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It might seem like fake news is a problem of the modern world, but there's nothing new about the art of the lie. Politicians have always lied and will always lie. And there have always been forces that try to fight disinformation. In this talk, JRC researcher Martin Atkinson explains what science and technology can do to detect liars and how these tools are used to fight disinformation in the EU.

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The Truth about Islam

BY ABDULELAH ALALSHEIKH
@ VOL 7 ON NOV 29, 2014

Abdulelah Alalsheik retraces the history of Islam and debunks some misconceptions about this religion.

"Presentation of the Day" on March 16, 2015.

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What all truth seekers have in common

BY MICHAEL NEELSEN
@ VOL 21 ON FEB 16, 2017

There is a lot of depate about facts and truth today, but did you know that truth seekers of all stripes (scientific & artistic) share the same process in their pursuit? Inspired by Arthur Koestler's book "The Act of Creation," Michael Neelsen will share how all scientific discovery & artistic creativity boils down to a process of combining two or more variables to create something new.

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Breaking Silos, Nudging Communities: the SITE4Society adventure

BY SHYAMA RAMANI
@ VOL 36 ON JUN 19, 2018

Shyama Ramani is Professorial Fellow at the research institute United Nations University-MERIT in Maastricht. Her research focuses on the relationships between technology, innovation and their governance for inclusive development. She is also the founder of two non-profit research units ‘Association Un Ami’ and ‘Friend in Need Trust’, in France and India.

Shyama experiences three kinds of knowledge divides today: that between students and scholars in good institutions and the not-so-good ones, that between academics and society and that between truth and fabricated truth.

In her PechaKucha presentation she shows how academics can contribute to societal welfare just through sharing the results of their research in an understandable way. 

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Lost in Space Together

BY FRANCIS DEBENEDICTIS
@ VOL 38 ON APR 12, 2019

Francis DeBenedictis is interested in integrating new technologies and "crazy" ideas from science fiction into research. He believes that dreaming big can improve human health.

Frank is doing his Master's studies in Molecular Medicine at the Norwegian University of Science and Technology and currently working as a research intern at Maastricht University.

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Disasters that make us stronger

BY TOM DE GROEVE
@ SCIENCE FOR EUROPE, SCIENCE FOR ME, POWERED BY PECHAKUCHA ON MAY 17, 2019

Earthquakes, tsunamis and other natural disasters are scary and they can cause a lot of damage. Sometimes it seems that things are only getting worse, which might lead us to have a pessimistic view of the world. In this talk, JRC scientist Tom de Groeve explains how EU scientists continue to study disasters, and how this knowledge makes our society more resilient.

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The invisible work against terrorism

BY MARTIN LARCHER
@ SCIENCE FOR EUROPE, SCIENCE FOR ME, POWERED BY PECHAKUCHA ON MAY 17, 2019

Terrorists are invisible. It is impossible to find a terrorist in a crowded place full of people. Terrorism is based on fear. This fear might prevent people from doing things that they would normally do, going to places they used to visit, or just enjoying life. We might feel powerless with the knowledge that there is not much we can do about this threat. But in reality, a lot is being done. In this presentation, JRC researcher Martin Larcher talks about the invisible work to protect people from terrorism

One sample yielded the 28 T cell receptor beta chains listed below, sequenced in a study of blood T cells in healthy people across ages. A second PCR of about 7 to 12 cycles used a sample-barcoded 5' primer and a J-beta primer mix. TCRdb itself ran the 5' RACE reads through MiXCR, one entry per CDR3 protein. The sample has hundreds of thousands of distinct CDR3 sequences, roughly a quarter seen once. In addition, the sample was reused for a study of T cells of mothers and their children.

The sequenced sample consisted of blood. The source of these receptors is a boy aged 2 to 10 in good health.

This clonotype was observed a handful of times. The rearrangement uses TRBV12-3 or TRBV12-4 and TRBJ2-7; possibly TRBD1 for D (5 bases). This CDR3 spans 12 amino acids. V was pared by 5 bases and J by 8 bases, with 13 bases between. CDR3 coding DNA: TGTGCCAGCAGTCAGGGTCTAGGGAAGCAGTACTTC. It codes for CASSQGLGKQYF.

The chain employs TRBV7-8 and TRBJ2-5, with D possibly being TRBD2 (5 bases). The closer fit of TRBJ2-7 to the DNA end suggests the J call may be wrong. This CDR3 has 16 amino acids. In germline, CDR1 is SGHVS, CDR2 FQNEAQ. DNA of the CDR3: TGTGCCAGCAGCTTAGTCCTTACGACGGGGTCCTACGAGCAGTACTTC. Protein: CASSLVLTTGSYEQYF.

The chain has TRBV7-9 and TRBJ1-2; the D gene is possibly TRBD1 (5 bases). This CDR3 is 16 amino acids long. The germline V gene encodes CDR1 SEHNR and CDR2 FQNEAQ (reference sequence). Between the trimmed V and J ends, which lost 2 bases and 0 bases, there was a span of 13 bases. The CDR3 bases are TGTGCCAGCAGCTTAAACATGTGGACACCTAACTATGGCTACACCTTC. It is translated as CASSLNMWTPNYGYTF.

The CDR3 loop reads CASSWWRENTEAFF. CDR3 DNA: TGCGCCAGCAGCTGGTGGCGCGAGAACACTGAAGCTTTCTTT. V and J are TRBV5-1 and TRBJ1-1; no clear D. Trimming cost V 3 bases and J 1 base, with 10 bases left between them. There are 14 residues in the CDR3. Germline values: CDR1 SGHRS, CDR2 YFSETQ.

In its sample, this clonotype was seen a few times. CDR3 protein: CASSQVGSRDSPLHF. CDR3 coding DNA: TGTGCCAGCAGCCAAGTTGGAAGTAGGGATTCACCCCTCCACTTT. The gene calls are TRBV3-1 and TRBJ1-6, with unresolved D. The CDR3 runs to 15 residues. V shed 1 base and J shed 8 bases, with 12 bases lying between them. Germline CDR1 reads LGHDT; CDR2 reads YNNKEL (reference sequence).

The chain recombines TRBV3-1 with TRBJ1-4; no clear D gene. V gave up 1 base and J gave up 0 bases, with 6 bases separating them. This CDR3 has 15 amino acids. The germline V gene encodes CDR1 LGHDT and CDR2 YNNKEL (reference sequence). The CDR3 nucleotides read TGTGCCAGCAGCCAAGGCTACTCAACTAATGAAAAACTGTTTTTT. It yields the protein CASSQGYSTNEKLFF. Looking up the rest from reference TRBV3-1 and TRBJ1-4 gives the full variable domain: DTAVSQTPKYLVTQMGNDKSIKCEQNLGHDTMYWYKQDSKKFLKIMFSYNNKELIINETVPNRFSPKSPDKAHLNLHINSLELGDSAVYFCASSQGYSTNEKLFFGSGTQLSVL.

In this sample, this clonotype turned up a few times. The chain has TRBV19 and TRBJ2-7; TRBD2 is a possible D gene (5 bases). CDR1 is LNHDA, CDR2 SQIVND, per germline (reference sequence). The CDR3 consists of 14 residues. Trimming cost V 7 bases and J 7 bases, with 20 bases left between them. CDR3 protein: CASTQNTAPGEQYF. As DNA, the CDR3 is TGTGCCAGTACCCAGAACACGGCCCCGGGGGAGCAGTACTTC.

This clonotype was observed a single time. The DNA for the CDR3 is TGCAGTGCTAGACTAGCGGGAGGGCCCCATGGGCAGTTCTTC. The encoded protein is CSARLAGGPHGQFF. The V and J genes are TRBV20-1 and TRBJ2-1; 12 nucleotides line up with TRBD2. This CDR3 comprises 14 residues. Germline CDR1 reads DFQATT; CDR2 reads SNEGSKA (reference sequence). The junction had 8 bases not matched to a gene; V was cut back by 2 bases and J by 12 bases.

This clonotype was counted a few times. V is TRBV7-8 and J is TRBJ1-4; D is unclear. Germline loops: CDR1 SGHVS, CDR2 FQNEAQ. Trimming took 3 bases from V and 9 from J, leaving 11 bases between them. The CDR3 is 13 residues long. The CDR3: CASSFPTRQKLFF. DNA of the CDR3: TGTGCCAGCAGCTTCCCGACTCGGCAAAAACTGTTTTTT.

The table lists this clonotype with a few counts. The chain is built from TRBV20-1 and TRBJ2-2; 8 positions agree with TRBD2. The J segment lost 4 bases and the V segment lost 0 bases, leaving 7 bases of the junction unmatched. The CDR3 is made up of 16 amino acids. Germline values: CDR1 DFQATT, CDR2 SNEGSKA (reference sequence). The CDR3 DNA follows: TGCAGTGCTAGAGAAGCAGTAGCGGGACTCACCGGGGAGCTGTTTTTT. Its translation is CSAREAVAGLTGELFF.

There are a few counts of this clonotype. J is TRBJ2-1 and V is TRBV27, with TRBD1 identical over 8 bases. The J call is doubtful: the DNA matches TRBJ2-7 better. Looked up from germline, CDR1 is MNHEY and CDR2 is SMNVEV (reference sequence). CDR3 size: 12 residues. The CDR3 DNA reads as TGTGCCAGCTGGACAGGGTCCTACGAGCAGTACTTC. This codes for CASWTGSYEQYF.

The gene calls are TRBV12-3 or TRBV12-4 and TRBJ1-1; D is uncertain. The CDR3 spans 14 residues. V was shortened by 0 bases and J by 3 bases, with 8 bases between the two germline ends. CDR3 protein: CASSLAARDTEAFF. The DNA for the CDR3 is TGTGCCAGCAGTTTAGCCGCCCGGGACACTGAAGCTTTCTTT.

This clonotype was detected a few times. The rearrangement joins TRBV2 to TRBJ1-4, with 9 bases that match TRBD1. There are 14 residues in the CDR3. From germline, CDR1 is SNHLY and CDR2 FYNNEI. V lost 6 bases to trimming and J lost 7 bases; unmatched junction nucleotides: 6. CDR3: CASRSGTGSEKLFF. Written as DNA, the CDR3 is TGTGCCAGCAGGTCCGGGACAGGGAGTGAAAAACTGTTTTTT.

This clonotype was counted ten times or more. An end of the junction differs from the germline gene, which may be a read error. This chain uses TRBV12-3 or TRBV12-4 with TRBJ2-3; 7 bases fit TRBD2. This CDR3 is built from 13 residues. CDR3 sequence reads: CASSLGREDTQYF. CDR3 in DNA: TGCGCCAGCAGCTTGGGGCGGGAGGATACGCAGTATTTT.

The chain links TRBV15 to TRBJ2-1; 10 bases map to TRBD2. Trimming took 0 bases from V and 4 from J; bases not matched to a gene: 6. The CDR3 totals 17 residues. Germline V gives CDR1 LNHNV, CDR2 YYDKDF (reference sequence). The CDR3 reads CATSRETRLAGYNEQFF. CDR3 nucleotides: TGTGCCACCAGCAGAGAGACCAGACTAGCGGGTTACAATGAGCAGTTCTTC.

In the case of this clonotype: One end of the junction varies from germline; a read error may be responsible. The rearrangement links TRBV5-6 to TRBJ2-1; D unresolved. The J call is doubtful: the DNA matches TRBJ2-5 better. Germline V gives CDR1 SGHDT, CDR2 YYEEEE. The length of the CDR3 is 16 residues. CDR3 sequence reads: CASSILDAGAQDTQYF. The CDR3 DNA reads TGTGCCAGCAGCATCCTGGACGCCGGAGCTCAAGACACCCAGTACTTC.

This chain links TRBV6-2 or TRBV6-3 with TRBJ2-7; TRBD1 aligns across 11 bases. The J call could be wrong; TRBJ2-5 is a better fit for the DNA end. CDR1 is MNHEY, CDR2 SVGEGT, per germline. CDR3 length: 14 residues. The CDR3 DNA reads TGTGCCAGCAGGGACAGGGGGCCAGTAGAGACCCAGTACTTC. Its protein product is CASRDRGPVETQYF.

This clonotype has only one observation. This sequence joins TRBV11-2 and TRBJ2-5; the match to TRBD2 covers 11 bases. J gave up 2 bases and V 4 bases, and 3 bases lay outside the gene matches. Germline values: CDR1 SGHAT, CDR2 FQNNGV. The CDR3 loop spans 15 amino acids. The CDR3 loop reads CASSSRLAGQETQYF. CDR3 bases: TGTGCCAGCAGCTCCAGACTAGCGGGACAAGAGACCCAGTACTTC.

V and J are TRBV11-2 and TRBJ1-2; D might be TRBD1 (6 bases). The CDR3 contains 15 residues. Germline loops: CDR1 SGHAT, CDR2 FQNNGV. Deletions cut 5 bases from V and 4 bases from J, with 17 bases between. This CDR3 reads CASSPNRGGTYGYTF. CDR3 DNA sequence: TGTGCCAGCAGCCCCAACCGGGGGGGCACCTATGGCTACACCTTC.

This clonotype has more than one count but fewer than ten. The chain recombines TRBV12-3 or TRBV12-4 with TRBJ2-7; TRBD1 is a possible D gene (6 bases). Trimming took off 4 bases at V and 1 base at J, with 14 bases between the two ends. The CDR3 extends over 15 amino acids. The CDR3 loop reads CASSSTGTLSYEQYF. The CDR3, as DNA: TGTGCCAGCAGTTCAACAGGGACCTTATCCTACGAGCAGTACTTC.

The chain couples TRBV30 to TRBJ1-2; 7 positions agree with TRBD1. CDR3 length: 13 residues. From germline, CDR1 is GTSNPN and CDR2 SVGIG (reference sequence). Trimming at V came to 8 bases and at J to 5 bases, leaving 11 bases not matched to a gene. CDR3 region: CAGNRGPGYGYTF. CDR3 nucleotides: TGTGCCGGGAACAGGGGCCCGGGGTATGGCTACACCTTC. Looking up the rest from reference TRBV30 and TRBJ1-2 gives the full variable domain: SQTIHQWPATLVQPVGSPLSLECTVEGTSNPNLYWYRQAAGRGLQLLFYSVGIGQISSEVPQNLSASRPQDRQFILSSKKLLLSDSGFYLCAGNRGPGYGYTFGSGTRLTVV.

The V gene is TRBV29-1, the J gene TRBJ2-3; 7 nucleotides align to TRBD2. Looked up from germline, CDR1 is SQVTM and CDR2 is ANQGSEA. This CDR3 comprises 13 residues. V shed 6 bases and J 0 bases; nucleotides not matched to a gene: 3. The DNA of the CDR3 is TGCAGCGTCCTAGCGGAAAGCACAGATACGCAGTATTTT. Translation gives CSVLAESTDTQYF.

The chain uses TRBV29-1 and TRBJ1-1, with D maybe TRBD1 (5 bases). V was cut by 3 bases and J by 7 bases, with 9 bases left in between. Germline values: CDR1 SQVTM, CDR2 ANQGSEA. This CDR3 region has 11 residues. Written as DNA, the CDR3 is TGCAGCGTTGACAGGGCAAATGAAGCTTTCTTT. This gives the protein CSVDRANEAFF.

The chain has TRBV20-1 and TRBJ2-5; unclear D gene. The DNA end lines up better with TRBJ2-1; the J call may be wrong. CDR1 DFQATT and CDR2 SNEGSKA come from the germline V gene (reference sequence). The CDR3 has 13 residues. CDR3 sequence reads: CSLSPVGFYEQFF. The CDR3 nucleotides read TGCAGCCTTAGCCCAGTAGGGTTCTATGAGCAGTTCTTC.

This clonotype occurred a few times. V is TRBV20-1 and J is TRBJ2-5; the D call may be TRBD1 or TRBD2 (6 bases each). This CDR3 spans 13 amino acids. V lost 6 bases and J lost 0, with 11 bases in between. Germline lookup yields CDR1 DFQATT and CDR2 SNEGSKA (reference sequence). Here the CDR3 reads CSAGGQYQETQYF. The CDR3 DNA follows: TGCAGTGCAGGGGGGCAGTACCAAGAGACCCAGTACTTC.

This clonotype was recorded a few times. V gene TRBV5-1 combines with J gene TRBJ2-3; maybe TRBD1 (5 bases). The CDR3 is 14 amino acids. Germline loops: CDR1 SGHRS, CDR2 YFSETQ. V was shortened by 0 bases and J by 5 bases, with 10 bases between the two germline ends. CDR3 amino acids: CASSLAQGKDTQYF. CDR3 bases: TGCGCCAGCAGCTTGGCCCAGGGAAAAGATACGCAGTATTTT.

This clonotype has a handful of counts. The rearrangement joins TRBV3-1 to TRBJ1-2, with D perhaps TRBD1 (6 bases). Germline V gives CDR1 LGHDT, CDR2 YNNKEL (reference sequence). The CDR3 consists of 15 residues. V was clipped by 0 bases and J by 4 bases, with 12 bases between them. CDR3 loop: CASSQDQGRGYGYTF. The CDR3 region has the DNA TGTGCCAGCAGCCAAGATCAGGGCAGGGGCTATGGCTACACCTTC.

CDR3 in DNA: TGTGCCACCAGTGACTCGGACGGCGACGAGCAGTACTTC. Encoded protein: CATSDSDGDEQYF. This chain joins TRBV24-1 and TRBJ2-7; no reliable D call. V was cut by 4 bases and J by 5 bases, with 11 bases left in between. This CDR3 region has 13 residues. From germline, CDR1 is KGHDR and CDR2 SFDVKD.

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How to measure fairness

BY MICHAELA SAISANA
@ SCIENCE FOR EUROPE, SCIENCE FOR ME, POWERED BY PECHAKUCHA ON MAY 17, 2019

Seventy years of peace, this is what the EU has given to European citizens. Our generations are the first generations in 500 years that have lived their entire lives in peace anywhere in the European Union. And yet, recent events show a growing discontent among the European populations. The EU took these warning signs seriously, with concrete aims to make the EU a fair place to live for everyone. The European Commission's Joint Research Centre (JRC) was asked to measure fairness. In this talk, JRC scientist Michaela Saisana explains what fairness is, and how it can be measured.

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Critical infrastructure attacks - is Europe ready?

BY GEORGIOS GIANNOPOULOS
@ SCIENCE FOR EUROPE, SCIENCE FOR ME, POWERED BY PECHAKUCHA ON MAY 17, 2019

The systems that make our every-day lives possible are highly interdependent. Transport, communication systems, energy and water utilities rely on each other. Natural disasters or man-made hazards can lead to a cascade of these critical infrastructure failures, with alarming effects. In this talk, JRC researcher Georgios Giannopoulous explains what systems are in place to protect critical infrastructure so that the end-users do not need to worry about potential problems.

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Fairy Tales about Climate Change

BY FABRIZIA CAVALLI
@ SCIENCE FOR EUROPE, SCIENCE FOR ME, POWERED BY PECHAKUCHA ON MAY 17, 2019

"Global Warming?  But if it's cold?" Despite the repeated warnings from scientists, there is still a lot of disinformation out there about climate change. In this talk, JRC researcher Fabrizia Cavalli sheds light on some myths linked to climate change, using as basis scientific evidence and facts from the European Commission's science service.